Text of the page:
Home Sweet Home - Photos from around the house
Posted Tuesday, 15 February 2011 by Ellen Boughn in Ellen Boughn
Why do many photos dealing with housekeeping have a retro look? My theory, until recently, was that no one since the middle of the last century has learned how to bake, sew, can, iron or grow vegetables. As a woman whose 1950's mother sent her out into the world with a sewing machine and armed with two wooden recipe boxes filled with generations of recipes, I felt sorry for my younger associates, some of whom would starve without Chinese takeout.
But then came the slow food movement, an increased awareness of some of the ingredients in factory food, a takeover of vacant lots by community vegetable gardens, a proliferation of farmers' markets and the recession. People had to figure out what to do with all the food that they were growing or buying fresh. Cooking classes starting popping up everywhere. People began baking, putting up preserves and raising food like it was the 1800s.
It isn't only the smell of freshly baked bread coming from the open windows of upscale condos that signals a change, nor people showing up for dinner parties with a homemade pie instead of a bottle of wine. Interests in other old-fashioned skills are increasing too.
People of all genders and ages are cooking up a storm and they aren't just doing it in Kansas anymore. They are sewing, raising radishes and getting permits to have chickens in urban backyards. (Factoid: in Los Angeles there is no limit on the number of backyard chickens one can have...and you thought it was all about movie stars!)
The above topics are what is being covered in magazines, in the news and will be reflected in promotions. Keeping track of changes in attitudes and translating the changes into your photos will keep your portfolio up to date.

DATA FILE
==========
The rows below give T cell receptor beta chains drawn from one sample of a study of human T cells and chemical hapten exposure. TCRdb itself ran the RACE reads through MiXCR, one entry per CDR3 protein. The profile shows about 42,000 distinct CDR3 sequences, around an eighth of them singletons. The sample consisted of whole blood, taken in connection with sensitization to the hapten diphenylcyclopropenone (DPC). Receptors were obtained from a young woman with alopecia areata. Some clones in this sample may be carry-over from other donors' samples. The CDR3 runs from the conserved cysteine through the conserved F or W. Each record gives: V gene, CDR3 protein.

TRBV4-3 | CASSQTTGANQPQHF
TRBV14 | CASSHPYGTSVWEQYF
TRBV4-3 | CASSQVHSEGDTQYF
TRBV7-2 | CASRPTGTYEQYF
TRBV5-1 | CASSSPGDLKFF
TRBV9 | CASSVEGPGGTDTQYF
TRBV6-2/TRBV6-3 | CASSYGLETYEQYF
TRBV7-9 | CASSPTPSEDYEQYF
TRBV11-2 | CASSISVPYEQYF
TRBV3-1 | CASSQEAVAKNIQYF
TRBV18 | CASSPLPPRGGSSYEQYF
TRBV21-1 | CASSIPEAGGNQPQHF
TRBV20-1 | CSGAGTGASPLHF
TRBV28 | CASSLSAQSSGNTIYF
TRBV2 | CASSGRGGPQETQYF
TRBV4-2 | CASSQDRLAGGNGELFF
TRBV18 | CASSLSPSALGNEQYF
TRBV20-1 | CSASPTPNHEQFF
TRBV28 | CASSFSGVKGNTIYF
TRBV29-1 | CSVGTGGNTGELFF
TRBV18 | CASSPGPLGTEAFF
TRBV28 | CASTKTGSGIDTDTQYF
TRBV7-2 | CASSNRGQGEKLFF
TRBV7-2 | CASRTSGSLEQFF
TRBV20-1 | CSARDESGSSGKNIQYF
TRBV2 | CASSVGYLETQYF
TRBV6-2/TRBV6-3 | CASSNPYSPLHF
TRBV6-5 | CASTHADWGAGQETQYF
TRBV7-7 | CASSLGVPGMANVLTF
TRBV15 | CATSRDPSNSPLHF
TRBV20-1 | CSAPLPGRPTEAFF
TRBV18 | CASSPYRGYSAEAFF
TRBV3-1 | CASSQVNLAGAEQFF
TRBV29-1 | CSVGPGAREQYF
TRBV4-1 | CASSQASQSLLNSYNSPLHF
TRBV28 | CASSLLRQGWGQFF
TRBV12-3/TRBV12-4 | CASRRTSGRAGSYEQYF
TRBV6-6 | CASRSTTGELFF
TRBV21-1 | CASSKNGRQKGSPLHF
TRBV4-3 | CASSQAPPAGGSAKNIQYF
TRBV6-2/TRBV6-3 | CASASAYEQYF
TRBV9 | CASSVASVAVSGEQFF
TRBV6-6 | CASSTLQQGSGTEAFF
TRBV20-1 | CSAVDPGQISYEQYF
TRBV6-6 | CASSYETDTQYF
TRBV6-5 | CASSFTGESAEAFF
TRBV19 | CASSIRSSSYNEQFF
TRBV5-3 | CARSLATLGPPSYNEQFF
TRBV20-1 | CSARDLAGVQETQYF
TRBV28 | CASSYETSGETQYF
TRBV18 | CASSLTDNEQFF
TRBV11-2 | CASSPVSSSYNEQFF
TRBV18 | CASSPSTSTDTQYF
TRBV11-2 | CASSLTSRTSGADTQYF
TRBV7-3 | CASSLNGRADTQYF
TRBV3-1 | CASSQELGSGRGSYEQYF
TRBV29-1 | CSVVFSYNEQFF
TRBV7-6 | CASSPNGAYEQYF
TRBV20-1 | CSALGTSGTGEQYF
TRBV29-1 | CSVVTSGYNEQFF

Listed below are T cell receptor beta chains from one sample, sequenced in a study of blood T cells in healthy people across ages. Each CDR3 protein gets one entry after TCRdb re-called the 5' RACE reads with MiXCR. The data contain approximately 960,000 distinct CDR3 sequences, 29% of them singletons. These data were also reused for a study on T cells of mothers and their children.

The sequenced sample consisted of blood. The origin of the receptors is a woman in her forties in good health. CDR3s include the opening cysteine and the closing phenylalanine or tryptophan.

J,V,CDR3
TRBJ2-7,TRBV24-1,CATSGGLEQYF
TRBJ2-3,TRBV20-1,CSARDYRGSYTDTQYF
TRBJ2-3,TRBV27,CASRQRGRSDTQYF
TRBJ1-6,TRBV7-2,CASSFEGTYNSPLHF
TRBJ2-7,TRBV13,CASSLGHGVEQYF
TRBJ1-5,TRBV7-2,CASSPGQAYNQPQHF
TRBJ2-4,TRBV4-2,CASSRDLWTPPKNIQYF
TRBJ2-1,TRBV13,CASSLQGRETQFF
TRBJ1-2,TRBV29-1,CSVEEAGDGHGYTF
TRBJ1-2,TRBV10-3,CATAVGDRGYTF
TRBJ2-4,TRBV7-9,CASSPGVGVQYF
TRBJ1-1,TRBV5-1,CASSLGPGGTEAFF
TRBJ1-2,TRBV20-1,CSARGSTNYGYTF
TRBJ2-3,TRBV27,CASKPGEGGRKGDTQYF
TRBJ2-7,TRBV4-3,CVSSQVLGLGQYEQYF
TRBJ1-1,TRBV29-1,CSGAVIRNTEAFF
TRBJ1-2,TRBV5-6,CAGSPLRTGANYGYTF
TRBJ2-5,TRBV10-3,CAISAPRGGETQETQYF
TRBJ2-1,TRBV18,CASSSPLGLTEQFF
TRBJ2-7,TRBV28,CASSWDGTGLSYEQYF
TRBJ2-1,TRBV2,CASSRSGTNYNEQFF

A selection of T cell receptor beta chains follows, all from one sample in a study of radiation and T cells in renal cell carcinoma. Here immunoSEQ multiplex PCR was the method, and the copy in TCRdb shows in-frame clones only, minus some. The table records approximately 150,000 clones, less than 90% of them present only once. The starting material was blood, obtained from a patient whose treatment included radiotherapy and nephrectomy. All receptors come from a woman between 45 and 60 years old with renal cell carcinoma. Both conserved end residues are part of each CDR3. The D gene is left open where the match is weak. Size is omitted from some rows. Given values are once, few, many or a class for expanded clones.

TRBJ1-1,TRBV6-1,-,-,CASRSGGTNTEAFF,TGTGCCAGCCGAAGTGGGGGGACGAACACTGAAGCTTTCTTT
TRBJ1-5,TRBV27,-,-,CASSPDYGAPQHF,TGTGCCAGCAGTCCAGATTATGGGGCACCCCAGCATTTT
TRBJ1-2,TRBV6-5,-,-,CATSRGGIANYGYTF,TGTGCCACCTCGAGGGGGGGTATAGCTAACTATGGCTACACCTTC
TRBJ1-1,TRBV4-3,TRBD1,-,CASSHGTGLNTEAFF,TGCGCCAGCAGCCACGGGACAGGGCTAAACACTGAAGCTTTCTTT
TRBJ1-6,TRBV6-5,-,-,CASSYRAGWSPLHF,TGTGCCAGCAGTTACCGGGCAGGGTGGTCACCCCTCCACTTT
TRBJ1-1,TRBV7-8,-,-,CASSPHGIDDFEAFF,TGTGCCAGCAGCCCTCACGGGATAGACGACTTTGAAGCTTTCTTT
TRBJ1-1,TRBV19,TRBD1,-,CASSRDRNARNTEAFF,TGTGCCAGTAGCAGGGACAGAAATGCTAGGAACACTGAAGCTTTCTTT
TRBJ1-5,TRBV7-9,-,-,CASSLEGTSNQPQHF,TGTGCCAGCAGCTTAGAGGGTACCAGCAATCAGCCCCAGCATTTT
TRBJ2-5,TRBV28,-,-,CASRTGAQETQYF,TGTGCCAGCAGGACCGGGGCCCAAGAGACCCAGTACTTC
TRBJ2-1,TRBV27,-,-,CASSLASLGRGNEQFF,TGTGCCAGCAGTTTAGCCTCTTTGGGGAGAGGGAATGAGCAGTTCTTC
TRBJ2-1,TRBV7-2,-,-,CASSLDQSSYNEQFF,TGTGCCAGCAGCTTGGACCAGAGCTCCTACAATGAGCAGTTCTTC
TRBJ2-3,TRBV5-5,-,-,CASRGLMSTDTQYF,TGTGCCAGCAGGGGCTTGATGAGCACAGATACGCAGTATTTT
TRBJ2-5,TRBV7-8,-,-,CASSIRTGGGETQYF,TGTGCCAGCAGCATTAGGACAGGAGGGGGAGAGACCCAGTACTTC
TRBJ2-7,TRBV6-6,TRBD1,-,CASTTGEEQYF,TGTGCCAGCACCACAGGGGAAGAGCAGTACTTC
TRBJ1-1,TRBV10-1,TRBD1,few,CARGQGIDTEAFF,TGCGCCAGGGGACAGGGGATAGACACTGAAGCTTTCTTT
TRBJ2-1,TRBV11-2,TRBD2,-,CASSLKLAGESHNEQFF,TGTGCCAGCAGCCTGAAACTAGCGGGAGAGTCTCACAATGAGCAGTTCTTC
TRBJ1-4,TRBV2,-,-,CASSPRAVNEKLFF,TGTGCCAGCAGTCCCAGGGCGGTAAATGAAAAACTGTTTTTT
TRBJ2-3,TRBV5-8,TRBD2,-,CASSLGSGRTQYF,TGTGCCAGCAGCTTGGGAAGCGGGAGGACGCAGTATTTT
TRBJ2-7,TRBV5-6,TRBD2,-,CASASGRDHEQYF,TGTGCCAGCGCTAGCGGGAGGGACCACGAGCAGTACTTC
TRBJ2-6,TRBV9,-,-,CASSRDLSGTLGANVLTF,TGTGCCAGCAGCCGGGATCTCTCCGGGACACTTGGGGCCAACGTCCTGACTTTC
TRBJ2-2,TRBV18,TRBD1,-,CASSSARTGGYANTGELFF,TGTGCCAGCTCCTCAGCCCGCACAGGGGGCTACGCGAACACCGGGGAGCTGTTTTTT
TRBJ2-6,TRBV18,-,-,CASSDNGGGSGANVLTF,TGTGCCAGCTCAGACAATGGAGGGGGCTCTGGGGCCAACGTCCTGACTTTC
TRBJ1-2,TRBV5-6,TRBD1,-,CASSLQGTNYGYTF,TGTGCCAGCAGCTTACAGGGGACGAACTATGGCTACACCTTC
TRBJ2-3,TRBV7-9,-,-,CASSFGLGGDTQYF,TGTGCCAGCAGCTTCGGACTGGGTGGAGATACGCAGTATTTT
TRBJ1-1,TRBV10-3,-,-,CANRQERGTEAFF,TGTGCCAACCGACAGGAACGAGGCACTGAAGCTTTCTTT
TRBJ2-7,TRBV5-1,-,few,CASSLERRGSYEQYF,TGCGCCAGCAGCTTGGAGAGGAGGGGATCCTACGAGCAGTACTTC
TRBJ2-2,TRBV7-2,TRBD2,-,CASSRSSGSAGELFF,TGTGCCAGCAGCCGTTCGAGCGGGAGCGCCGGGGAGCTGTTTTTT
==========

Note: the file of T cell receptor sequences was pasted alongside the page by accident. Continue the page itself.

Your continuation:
What photos add visuals to these trends?
Here are some ideas:
Urban gardens – Spring isn't that far off so start now to find the biggest community 'pea patches' in your locale. They are often colorful with a variety of urban farmers tending their small plots. In the suburbs...check with your neighbors...maybe there is a garden in a backyard close by. Document the garden from planting to harvest. Include the gardener (model release, of course) and also close in on the tomatoes on the vine.
Cooks love fresh herbs and grow them in all seasons on a window sill. Shoot from inside and from the outside of a window garden, looking in.
Photograph cooks of all kinds in the kitchen. Show single individuals preparing food, especially baking…cupcakes are having resurgence in popularity so they are a good choice to show, as are cookies. Picture an adult in the kitchen teaching a child how to cook.
Sewing and mending. Recession woes have caused some to reach into the back of the closet to find a long abandoned sewing box to repair clothes that they might have discarded in more bountiful times. Quilting and home sewing are no longer the sole purview of grannies.
An uptick in popular interest in knitting was spurred on five years ago by the news of certain celebrities' addictions to knitting. By the way, men knit too.
Blame the women's liberation movement of the last century for many women changing their title of 'housewife' to 'bread winner'. Now a new generation of women AND men is learning that keeping house isn't all drudgery. There can be great satisfaction in the work involved in keeping your home clean and tidy.
Many more men than women lost their jobs during the past couple of years, creating a new class of househusbands. Crestock needs photos of men doing housework, shopping and caring for children.
One very positive benefit that individuals are experiencing by turning their lives more toward home is that the traditional family meal is reappearing. It's easy for everyone to grab a frozen dinner and pop it into the microwave when it's convenient, but the cook who has spent time in growing and creating food is much more likely to expect everyone to get to the table for dinner at the same time. Show simple everyday family meals instead of always taking photos of big holiday meals. (Those are big sellers too—don't get me wrong!)
Ellen Boughn's best-selling book, Microstock Money Shots, is filled with insights, tips and advice on how to create commercial images and improve your work flow to profit from photography whether you're a hobbyist or a professional photographer.
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